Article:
Supreme Court Blesses Henson Trusts

by: , February 13, 2019

The Supreme Court of Canada has given its blessing to Henson Trusts (fully discretionary trusts set up to not impact the beneficiary’s social assistance benefits) in S.A. v. Metro Vancouver Housing Corp., 2019 SCC 4. I previously blogged about this case when it was before the Court of Appeal. The Metro Vancouver Housing Corporation (the…read more

To Remove or Not to Remove … That is the Question

by: , February 6, 2019

Estates tell a million stories and the case of Ford v Mazman, 2019 ONSC 542, is is just one of them. Mary died on April 3, 2017. Mary’s 2004 Will named her two nieces, Laura and Carleen, as sole beneficiaries. Mary appointed her close friend, Seta, as her estate trustee/executor. Laura had travelled to Ontario…read more

Milne Estate (Re)visited

by: and , November 20, 2018

The decision of Milne Estate (Re) (“Milne”) caused a stir among the members of the estates bar and solicitors who draft wills, going so far as to illicit an alert from LawPRO. While the Milne decision (which is under appeal) has garnered a great deal of attention and commentary from lawyers (including Justin de Vries’…read more

Not So Fast – Who Controls the Body?

by: , November 7, 2018

“He knows where the bodies are buried” is a throwaway line from Orson Wells’ cinematic masterpiece, Citizen Kane. That line soon took on a life of its own and entered the cultural vernacular. In the world of estates, a more frequent problem is not finding the bodies but deciding where to bury the bodies. In…read more

It’s All About The Benjamin Orders

by: , September 4, 2018

Did William die? If so, when? These were the central issues addressed in Steele v. Smith, 2018 ONSC 4601. There, the Court had to consider whether the estate trustee of William’s sister’s estate should receive a “Benjamin Order”, permitting the estate trustee to distribute the residue of her estate as if William had predeceased her. The…read more

40oz. to Testamentary Freedom

by: , July 13, 2018

Is the fact that one is a chronic alcoholic enough to deprive them of their testamentary freedom? In Dujardin v. Dujardin, 2018 ONCA 597, the Court of Appeal for Ontario explored this issue when it was tasked with determining the validity of two wills that were executed by a known drunkard. Background Jacques Henry Dujardin…read more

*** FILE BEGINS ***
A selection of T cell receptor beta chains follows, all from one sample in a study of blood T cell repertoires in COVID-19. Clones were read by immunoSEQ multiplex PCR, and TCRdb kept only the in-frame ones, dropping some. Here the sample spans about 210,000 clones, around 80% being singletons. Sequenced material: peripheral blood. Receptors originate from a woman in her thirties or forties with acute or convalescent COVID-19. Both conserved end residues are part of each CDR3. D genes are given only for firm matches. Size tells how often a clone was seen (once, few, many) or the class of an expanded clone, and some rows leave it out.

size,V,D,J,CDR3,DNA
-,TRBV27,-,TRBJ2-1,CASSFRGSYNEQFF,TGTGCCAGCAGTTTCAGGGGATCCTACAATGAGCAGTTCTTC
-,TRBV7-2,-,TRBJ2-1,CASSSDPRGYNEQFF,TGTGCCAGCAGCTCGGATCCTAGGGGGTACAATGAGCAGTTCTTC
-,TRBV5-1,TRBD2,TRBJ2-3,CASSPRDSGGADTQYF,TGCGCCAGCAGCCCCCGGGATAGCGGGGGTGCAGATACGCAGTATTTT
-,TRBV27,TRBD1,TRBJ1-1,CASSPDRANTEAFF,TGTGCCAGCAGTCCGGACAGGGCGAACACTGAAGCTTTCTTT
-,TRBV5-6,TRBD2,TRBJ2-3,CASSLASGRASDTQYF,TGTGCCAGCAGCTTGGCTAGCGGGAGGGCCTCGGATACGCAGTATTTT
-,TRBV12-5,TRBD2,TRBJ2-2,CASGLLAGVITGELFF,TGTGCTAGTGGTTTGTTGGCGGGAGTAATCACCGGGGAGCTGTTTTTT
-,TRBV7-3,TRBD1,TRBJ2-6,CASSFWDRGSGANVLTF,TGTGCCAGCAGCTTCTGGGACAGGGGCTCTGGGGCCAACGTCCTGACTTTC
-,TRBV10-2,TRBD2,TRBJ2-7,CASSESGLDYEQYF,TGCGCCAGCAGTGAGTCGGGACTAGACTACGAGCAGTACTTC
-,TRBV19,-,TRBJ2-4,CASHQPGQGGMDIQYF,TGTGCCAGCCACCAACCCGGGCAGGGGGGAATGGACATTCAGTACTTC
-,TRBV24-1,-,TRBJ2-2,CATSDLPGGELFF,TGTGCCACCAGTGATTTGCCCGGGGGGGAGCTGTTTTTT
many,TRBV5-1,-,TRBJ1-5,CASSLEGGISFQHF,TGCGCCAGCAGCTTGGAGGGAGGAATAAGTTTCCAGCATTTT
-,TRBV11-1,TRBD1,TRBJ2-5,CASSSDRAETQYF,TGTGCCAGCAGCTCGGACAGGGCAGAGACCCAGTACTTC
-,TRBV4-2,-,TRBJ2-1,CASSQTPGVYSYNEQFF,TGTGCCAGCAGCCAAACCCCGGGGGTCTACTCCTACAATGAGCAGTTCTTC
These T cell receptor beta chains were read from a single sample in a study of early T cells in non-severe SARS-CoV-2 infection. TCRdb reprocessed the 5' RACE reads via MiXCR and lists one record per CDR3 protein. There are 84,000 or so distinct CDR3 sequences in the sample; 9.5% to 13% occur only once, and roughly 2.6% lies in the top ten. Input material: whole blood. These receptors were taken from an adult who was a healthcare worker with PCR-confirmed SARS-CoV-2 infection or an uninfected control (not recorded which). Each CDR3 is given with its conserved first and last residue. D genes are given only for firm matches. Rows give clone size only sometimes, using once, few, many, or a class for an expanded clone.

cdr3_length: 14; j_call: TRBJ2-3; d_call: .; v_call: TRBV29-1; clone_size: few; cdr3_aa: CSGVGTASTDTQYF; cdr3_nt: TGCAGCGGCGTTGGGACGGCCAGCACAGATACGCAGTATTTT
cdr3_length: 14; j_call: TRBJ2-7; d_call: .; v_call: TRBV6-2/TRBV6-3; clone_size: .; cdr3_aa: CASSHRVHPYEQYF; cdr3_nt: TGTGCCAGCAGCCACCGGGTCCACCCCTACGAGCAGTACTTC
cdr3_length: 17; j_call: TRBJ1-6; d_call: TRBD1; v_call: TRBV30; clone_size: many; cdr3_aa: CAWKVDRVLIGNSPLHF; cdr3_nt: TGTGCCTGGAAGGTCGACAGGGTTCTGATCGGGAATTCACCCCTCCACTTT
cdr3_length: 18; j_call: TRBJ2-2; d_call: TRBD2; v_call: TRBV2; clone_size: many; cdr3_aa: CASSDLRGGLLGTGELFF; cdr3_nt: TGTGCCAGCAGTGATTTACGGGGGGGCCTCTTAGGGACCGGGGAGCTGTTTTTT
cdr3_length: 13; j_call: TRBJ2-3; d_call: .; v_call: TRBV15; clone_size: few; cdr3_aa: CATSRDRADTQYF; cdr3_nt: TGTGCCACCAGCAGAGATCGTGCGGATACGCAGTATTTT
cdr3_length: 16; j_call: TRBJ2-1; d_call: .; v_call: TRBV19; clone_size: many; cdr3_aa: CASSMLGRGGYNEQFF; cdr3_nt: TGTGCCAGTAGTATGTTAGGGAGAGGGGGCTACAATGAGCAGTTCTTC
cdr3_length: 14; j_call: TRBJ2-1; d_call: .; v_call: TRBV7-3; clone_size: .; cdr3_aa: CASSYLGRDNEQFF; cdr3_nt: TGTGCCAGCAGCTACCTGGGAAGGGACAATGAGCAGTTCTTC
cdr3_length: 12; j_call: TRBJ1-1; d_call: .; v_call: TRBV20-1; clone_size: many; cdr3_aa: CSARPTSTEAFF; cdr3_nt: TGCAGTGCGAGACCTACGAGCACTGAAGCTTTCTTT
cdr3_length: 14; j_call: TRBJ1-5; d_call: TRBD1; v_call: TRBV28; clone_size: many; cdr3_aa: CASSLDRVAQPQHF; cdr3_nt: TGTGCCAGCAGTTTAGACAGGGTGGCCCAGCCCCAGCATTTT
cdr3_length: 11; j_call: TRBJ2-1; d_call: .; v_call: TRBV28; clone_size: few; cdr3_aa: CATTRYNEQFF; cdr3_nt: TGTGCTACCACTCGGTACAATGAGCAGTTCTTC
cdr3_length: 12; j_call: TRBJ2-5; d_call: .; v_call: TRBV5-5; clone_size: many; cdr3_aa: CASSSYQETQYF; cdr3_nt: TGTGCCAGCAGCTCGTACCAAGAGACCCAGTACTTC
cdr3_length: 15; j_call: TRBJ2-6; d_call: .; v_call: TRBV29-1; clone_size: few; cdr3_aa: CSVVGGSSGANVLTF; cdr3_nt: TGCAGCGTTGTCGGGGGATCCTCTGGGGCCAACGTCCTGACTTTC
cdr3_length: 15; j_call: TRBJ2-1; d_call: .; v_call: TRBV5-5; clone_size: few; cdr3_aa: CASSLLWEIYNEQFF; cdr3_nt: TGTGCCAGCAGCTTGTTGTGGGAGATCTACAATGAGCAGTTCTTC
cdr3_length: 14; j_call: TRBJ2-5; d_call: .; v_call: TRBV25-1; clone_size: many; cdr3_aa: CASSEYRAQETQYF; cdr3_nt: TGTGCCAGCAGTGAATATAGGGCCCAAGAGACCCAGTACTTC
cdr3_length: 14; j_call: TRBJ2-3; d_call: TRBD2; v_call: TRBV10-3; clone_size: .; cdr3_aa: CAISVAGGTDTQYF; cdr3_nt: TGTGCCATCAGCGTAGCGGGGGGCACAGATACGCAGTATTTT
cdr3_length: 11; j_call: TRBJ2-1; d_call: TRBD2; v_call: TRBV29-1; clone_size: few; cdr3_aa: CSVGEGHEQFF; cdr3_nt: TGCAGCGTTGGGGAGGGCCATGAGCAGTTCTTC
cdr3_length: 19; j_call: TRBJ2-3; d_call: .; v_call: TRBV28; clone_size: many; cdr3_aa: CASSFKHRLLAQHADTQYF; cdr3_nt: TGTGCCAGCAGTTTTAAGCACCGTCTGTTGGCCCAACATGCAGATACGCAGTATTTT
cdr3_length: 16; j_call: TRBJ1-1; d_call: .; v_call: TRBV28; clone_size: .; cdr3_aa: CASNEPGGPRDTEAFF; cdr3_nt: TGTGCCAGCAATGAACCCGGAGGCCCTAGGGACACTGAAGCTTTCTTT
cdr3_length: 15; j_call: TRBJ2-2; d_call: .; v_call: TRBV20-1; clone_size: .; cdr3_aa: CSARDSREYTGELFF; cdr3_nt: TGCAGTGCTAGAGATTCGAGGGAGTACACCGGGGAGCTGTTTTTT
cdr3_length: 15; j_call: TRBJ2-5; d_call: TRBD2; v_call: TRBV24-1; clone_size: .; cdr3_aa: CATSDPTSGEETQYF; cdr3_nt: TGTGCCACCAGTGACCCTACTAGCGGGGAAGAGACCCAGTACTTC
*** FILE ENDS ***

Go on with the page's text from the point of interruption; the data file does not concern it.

So I Dub Thee Unforgiven

by: , June 26, 2018

Dueling banjos might get more attention ‘round most parts, but dueling promissory notes can be just as exciting. Take the promissory notes that were at issue in the Ontario Superior Court of Justice case Lacasse v. Middleton, 2018 ONSC 3461 (CanLII). In that case, the Court was called upon to determine a winner between two…read more

The Act of Factum Writing

by: and , May 11, 2018

The importance of a factum in litigation cannot be overstated. A factum is a party’s written submissions to the court. The factum summarize the facts of the case, the issues in dispute, and the law being relied upon (with the addition of “overview” and “relief sought” sections at the beginning and end of the factum,…read more

A Touch of Modernity

by: , May 11, 2018

In its costs decision for Campbell v. Evert (previously blogged about here), the Ontario Superior Court of Justice further distilled the rationale and policy reasons informing the “modern approach” to fixing costs in estate litigation. Background As frequent readers of this blog may recall, Dr. Ewert (the “Deceased”) passed away in 2011. She left behind…read more

The 6ix or the 226? That is the Question

by: , April 20, 2018

Where does one commence a legal proceeding? When can one transfer a proceeding to one’s own hometown? These are simple enough questions, but with answers that may surprise you. The recent Ontario Superior Court of Justice decision of Estate of Byung Sun Im, deceased, 2018 ONSC 2223, set out the answers clearly. Background Byung Sun…read more